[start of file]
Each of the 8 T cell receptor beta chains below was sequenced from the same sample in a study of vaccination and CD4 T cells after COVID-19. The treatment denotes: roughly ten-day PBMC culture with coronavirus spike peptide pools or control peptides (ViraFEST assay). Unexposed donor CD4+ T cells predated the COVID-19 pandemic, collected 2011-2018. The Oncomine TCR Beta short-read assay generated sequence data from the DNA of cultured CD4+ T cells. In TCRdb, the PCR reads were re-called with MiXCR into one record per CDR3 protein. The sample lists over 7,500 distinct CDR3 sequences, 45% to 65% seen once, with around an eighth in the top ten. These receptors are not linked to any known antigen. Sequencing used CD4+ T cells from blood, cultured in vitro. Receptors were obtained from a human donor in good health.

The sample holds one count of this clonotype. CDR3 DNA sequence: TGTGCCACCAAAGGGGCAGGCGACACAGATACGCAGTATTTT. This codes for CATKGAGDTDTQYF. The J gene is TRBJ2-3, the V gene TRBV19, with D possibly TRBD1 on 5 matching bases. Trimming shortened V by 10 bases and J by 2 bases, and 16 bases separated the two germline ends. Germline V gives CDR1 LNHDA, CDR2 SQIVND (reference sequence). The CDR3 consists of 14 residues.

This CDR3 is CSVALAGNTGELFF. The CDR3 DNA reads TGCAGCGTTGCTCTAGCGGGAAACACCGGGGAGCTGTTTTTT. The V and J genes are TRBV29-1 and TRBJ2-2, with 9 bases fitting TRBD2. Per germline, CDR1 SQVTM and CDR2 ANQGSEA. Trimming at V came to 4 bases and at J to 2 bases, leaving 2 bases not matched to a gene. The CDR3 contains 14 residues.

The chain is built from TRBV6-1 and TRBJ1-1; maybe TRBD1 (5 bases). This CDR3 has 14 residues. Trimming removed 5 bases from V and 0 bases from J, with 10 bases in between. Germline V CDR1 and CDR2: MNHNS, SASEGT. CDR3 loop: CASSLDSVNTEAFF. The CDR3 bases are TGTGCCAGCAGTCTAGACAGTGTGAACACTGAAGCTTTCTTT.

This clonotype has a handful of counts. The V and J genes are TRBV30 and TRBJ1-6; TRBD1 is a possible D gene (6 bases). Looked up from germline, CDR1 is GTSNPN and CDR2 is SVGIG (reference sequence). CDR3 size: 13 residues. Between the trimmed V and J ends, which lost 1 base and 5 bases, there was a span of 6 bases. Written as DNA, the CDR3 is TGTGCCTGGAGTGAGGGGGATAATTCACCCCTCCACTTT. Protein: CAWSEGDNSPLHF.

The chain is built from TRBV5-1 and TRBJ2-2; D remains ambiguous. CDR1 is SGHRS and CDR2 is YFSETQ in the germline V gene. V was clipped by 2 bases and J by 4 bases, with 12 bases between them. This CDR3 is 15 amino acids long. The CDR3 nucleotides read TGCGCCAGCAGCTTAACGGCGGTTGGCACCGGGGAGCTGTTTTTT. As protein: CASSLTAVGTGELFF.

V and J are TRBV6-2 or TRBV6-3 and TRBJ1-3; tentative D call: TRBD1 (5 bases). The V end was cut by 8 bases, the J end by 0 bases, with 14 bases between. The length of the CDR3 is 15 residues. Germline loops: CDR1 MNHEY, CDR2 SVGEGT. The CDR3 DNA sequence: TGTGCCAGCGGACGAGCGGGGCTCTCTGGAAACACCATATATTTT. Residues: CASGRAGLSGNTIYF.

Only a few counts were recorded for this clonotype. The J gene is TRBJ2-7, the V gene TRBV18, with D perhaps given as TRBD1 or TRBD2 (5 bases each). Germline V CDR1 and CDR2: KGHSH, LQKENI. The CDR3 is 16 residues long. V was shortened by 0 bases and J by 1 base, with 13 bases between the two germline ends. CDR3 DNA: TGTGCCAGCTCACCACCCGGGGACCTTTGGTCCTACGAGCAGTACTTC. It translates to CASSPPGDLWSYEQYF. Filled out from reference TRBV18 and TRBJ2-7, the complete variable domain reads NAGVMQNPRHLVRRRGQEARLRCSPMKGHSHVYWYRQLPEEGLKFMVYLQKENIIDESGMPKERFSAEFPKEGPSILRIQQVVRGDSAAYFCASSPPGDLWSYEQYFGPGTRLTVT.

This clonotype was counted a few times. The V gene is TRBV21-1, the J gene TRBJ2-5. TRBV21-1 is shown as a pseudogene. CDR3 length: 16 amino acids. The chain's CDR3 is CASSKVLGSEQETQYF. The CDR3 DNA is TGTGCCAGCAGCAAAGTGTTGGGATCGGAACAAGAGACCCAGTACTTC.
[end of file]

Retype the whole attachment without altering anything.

Each of the 8 T cell receptor beta chains below was sequenced from the same sample in a study of vaccination and CD4 T cells after COVID-19. The treatment denotes: roughly ten-day PBMC culture with coronavirus spike peptide pools or control peptides (ViraFEST assay). Unexposed donor CD4+ T cells predated the COVID-19 pandemic, collected 2011-2018. The Oncomine TCR Beta short-read assay generated sequence data from the DNA of cultured CD4+ T cells. In TCRdb, the PCR reads were re-called with MiXCR into one record per CDR3 protein. The sample lists over 7,500 distinct CDR3 sequences, 45% to 65% seen once, with around an eighth in the top ten. These receptors are not linked to any known antigen. Sequencing used CD4+ T cells from blood, cultured in vitro. Receptors were obtained from a human donor in good health.

The sample holds one count of this clonotype. CDR3 DNA sequence: TGTGCCACCAAAGGGGCAGGCGACACAGATACGCAGTATTTT. This codes for CATKGAGDTDTQYF. The J gene is TRBJ2-3, the V gene TRBV19, with D possibly TRBD1 on 5 matching bases. Trimming shortened V by 10 bases and J by 2 bases, and 16 bases separated the two germline ends. Germline V gives CDR1 LNHDA, CDR2 SQIVND (reference sequence). The CDR3 consists of 14 residues.

This CDR3 is CSVALAGNTGELFF. The CDR3 DNA reads TGCAGCGTTGCTCTAGCGGGAAACACCGGGGAGCTGTTTTTT. The V and J genes are TRBV29-1 and TRBJ2-2, with 9 bases fitting TRBD2. Per germline, CDR1 SQVTM and CDR2 ANQGSEA. Trimming at V came to 4 bases and at J to 2 bases, leaving 2 bases not matched to a gene. The CDR3 contains 14 residues.

The chain is built from TRBV6-1 and TRBJ1-1; maybe TRBD1 (5 bases). This CDR3 has 14 residues. Trimming removed 5 bases from V and 0 bases from J, with 10 bases in between. Germline V CDR1 and CDR2: MNHNS, SASEGT. CDR3 loop: CASSLDSVNTEAFF. The CDR3 bases are TGTGCCAGCAGTCTAGACAGTGTGAACACTGAAGCTTTCTTT.

This clonotype has a handful of counts. The V and J genes are TRBV30 and TRBJ1-6; TRBD1 is a possible D gene (6 bases). Looked up from germline, CDR1 is GTSNPN and CDR2 is SVGIG (reference sequence). CDR3 size: 13 residues. Between the trimmed V and J ends, which lost 1 base and 5 bases, there was a span of 6 bases. Written as DNA, the CDR3 is TGTGCCTGGAGTGAGGGGGATAATTCACCCCTCCACTTT. Protein: CAWSEGDNSPLHF.

The chain is built from TRBV5-1 and TRBJ2-2; D remains ambiguous. CDR1 is SGHRS and CDR2 is YFSETQ in the germline V gene. V was clipped by 2 bases and J by 4 bases, with 12 bases between them. This CDR3 is 15 amino acids long. The CDR3 nucleotides read TGCGCCAGCAGCTTAACGGCGGTTGGCACCGGGGAGCTGTTTTTT. As protein: CASSLTAVGTGELFF.

V and J are TRBV6-2 or TRBV6-3 and TRBJ1-3; tentative D call: TRBD1 (5 bases). The V end was cut by 8 bases, the J end by 0 bases, with 14 bases between. The length of the CDR3 is 15 residues. Germline loops: CDR1 MNHEY, CDR2 SVGEGT. The CDR3 DNA sequence: TGTGCCAGCGGACGAGCGGGGCTCTCTGGAAACACCATATATTTT. Residues: CASGRAGLSGNTIYF.

Only a few counts were recorded for this clonotype. The J gene is TRBJ2-7, the V gene TRBV18, with D perhaps given as TRBD1 or TRBD2 (5 bases each). Germline V CDR1 and CDR2: KGHSH, LQKENI. The CDR3 is 16 residues long. V was shortened by 0 bases and J by 1 base, with 13 bases between the two germline ends. CDR3 DNA: TGTGCCAGCTCACCACCCGGGGACCTTTGGTCCTACGAGCAGTACTTC. It translates to CASSPPGDLWSYEQYF. Filled out from reference TRBV18 and TRBJ2-7, the complete variable domain reads NAGVMQNPRHLVRRRGQEARLRCSPMKGHSHVYWYRQLPEEGLKFMVYLQKENIIDESGMPKERFSAEFPKEGPSILRIQQVVRGDSAAYFCASSPPGDLWSYEQYFGPGTRLTVT.

This clonotype was counted a few times. The V gene is TRBV21-1, the J gene TRBJ2-5. TRBV21-1 is shown as a pseudogene. CDR3 length: 16 amino acids. The chain's CDR3 is CASSKVLGSEQETQYF. The CDR3 DNA is TGTGCCAGCAGCAAAGTGTTGGGATCGGAACAAGAGACCCAGTACTTC.